The US and EU remain in close negotiations regarding the future of Section 232 steel and aluminum duties placed by the US on imports from the EU and elsewhere. Both sides have “confirmed readiness to find a solution by Nov. 1” after a July 29 meeting between US Commerce Secretary Gina Raimondo and European Commission Trade Commissioner Valdis Dombrovskis, Politico reported.
Other tariff packages imposed by the Trump administration have either been abandoned – as in the case of four Section 232 tariff packages, discussed in Panjiva’s research of Aug. 5 – or under negotiation with US allies.
Matters will be complicated by the EU’s rollout of its “Fit for 55” program and its associated Carbon Border Adjustment Mechanism, which will target the steel and aluminum sectors in its first phase. Similar legislation in the US seems unlikely to get underway in the near term.
The EU may be keen to increase shipments, given EU steel exporters have been losing ground to suppliers in Mexico and Canada following the latter’s exemption from tariffs as part of the United States-Mexico-Canada Agreement. Panjiva data shows total U.S. imports of steel and aluminum covered by the tariffs increased 15.3% in the second quarter of 2021 versus the second quarter of 2019. Shipments from the USMCA member countries surged 84.7%, while those from the EU fell 17.0%.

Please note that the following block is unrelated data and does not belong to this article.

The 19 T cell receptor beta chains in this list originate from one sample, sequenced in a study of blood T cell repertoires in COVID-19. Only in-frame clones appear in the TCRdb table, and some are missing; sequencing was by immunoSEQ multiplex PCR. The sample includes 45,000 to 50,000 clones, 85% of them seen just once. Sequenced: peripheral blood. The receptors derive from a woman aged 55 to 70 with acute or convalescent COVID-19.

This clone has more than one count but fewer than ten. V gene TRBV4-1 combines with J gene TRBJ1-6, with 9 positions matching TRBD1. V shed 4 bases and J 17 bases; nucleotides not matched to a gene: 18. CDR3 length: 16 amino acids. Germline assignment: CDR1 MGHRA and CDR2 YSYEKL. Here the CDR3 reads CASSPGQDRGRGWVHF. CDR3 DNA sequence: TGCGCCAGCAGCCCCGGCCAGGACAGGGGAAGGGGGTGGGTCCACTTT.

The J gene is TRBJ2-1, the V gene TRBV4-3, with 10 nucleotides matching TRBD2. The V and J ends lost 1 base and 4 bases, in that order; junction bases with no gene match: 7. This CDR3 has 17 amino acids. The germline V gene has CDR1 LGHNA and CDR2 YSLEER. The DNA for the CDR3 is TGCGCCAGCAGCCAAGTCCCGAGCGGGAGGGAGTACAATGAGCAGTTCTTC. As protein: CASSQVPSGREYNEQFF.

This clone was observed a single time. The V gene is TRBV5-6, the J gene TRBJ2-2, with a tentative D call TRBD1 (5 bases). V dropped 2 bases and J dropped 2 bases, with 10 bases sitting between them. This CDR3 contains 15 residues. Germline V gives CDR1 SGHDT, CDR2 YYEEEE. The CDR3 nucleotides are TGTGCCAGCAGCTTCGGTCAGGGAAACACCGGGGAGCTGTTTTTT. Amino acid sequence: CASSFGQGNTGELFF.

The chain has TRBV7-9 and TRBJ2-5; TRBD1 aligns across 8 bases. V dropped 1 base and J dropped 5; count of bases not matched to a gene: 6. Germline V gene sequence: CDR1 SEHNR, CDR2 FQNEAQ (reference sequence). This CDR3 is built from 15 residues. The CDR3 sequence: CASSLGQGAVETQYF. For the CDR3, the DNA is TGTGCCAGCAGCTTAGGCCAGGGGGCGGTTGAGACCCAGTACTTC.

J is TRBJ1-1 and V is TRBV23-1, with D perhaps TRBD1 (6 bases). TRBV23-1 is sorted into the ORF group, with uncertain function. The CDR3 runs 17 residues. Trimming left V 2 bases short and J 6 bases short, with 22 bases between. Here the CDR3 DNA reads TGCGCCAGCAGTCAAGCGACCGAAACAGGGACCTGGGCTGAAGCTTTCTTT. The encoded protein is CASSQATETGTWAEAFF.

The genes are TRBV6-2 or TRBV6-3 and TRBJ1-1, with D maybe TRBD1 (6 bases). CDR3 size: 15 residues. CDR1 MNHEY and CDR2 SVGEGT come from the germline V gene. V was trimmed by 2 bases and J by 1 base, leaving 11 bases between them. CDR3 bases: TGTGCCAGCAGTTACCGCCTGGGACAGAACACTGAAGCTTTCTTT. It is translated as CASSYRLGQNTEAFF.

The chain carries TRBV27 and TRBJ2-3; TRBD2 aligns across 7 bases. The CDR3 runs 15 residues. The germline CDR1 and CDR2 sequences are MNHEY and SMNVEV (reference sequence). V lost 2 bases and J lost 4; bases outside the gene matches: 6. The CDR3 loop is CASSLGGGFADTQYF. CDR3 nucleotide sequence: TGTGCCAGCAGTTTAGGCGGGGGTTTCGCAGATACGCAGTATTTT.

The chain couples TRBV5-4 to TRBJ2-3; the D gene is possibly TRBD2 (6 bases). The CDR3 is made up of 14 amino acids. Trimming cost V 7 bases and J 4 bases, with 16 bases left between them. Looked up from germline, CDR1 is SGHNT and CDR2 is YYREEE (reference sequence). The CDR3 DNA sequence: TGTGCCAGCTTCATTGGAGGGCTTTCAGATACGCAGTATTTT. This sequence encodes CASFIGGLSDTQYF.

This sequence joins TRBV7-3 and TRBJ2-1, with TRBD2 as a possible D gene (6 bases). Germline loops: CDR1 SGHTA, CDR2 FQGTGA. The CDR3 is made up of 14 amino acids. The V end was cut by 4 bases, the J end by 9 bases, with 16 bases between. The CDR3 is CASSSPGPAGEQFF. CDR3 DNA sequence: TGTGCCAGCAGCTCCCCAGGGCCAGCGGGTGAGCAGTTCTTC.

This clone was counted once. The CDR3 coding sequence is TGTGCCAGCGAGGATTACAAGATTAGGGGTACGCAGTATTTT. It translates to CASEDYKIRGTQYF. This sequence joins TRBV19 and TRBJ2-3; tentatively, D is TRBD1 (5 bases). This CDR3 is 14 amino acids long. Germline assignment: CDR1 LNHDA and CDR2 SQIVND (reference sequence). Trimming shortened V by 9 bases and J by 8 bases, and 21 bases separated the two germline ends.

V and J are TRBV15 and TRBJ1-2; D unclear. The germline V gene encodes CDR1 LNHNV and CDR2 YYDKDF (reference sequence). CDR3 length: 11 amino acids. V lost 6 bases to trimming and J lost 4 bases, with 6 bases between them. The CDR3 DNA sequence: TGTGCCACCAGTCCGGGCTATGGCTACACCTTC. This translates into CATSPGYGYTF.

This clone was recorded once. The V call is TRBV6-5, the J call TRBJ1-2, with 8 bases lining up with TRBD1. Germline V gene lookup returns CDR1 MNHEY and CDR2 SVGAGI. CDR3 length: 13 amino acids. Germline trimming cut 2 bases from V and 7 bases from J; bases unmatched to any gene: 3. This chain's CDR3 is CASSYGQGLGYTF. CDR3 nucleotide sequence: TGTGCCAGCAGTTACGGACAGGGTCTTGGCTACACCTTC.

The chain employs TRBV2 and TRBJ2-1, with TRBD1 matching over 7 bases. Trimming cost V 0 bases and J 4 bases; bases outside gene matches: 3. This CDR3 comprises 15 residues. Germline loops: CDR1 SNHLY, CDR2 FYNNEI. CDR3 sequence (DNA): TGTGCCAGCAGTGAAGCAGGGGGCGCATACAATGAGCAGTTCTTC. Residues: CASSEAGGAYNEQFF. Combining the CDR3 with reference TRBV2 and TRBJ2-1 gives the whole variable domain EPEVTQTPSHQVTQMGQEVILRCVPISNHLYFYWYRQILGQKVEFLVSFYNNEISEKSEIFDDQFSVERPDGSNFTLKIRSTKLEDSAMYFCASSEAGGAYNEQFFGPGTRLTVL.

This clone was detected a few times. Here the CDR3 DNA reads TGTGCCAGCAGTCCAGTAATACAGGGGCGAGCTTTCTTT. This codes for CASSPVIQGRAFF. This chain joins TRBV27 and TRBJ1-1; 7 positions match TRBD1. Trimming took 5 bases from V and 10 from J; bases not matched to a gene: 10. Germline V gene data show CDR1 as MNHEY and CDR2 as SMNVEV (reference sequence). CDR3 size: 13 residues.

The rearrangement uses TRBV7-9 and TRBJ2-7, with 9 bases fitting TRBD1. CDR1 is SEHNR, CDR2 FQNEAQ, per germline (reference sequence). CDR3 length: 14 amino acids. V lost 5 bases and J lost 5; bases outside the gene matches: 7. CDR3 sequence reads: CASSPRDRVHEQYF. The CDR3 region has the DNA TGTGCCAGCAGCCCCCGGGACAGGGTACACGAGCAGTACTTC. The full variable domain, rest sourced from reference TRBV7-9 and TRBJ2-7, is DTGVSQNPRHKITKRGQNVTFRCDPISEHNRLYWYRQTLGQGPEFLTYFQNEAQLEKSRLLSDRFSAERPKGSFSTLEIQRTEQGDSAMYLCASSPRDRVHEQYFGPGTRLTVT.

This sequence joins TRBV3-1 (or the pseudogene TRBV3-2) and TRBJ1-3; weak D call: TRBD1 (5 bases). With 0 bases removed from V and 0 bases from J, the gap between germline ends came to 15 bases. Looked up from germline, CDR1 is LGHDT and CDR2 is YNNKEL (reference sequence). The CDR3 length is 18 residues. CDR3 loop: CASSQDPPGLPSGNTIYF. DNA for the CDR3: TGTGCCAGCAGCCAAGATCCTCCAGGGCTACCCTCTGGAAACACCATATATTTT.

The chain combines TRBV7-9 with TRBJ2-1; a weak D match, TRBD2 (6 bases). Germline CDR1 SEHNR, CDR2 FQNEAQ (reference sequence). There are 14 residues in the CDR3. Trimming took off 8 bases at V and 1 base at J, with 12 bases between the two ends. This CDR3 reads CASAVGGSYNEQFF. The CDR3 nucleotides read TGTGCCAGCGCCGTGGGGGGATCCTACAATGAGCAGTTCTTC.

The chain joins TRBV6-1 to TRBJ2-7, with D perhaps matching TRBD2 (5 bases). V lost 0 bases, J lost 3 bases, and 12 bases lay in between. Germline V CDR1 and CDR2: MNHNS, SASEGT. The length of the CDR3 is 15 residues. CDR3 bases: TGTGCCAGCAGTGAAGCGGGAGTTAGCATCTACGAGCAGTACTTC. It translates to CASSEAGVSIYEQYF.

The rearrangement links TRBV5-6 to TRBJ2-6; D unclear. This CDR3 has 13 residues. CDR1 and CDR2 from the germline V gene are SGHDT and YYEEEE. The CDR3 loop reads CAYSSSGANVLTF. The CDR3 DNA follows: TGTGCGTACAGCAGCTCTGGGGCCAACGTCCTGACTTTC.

Panjiva data shows US seaborne imports of steel and aluminum products from the EU increased 28.3% year over year in July, led by a 113.3% surge in shipments linked to thyssenkrupp AG and a 48.3% rise in shipments associated with SSAB AB. While potentially reflecting a preparedness for reduced tariffs, it is also worth noting that both total shipments and those linked to most companies are still below their 2019 levels.
— Eric Oak, Panjiva Research, S&P Global Market Intelligence